Our first pet is often the most memorable one – a fluffy animal, a fish won from a game we played, or maybe something unusual like a reptile or amphibian.
For those who love animals from a young age, it is not surprising that pets have remained our faithful companions throughout our lives. From our first dog or cat when we ventured out on our own and decided it was time to try out some responsibility before having kids, to the family dog who was so wonderfully protective of our children, to the cat who knew exactly when we needed a snuggle to overcome a lousy day, pets are an intrinsic part of many of our lives, perhaps even more than we know.
A recent research project put forth by the UCLA Medical Center found that visits with a friendly dog of just 12 minutes help increase heart and lung performance and decrease anxiety in adults. As far back as 1980, a study showed that people who had heart attacks who were dog owners lived significantly longer than those who did not own a pet.
There are plenty of reasons to continue owning and caring for pets into your golden years, but if you need convincing, here’s a few more kernels of information from our own hearts and minds to cold hard science.
- We love to care. It’s a fact of life that as our children and grandchildren get older, they’ll focus more and more on their own lives and less and less on ours. That doesn’t mean we stop wanting to have responsibility or stop playing the role of caregiver in our elder years. Even the most autonomous of pets – we’re looking at you, kitty cats – needs attention and basic needs met, and this is a perfect way to meet those needs with a creature that requires some care, but not our undivided attention.
- We love to love. On a daily basis I get approached by our family dogs – a beagle and a golden retriever – who are looking for nothing more complex in the world than a scratch of the ears, a tickle on the tummy, and a few words of praise. It makes them happy, and seeing that makes us happy. It’s science, you can’t argue it!
- Our pets know us. One of the most poignant bumper stickers I’ve ever seen is the ones with a cat or a dog that ask the rhetorical question, “Who adopted who?” While some will argue that animals mostly live to eat, sleep, and reproduce, those of us who have had wonderful pets over the years know they desire far more than that. The bonds we form with our pets are every bit as real and can be every bit as powerful as those we share with our two-legged family members. In times of loss, sadness, depression, and anxiety, our pets are a wonderful comfort to us because they know how to read us.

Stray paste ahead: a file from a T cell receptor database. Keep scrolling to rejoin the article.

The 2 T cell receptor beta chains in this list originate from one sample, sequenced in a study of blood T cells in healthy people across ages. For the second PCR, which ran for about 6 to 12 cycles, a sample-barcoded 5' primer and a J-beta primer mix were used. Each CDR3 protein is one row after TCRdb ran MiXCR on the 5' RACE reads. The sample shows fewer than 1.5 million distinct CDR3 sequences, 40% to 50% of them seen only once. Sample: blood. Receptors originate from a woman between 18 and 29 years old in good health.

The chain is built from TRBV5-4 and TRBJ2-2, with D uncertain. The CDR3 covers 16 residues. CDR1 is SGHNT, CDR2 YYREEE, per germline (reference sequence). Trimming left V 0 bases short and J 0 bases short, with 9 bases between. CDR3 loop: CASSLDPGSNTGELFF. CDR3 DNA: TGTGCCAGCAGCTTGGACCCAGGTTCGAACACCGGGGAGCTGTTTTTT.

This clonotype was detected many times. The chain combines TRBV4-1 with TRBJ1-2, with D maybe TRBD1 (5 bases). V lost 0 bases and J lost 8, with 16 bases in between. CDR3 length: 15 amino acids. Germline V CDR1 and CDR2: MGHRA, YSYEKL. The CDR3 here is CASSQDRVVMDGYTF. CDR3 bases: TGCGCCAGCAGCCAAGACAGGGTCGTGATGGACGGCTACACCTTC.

- They get old too. We often forget that there are senior dogs and cats seeking places of comfort, just like we are as we enter our retirement years. A rambunctious puppy might not be the best fit for you, but an older dog or cat, well-trained and in need of affection, can be the perfect companion.
- They make us feel better. Even for some of the more terrifying age-related illnesses such as Alzheimer’s Disease, there is proven research that interaction with animals can do wonders for our behavior and our state of mind. A study by Mara M. Baun of the University of Texas-Houston School of Nursing revealed that visits from therapeutic dogs and the introduction of an aquarium into a dining hall drastically decreased the number of behavioral disturbances for Alzheimier’s patients while also increasing their appetites, resulting in healthy weight gain.
Even without the above evidence, ask any of the millions of seniors who are still animal lovers through and through, and they’ll likely affirm their belief that pets should be a part of our lives for as long as we want them to be.
As the great Charles Schultz once said through his alter ego, Charlie Brown, “Happiness is a warm puppy.”
Rittenhouse Village At Northside provides a range of senior living programs to help support a healthy and happy lifestyle for our residents. We also offer several senior living options for our residents to choose from. Contact us today at 317.575.9200 for more information.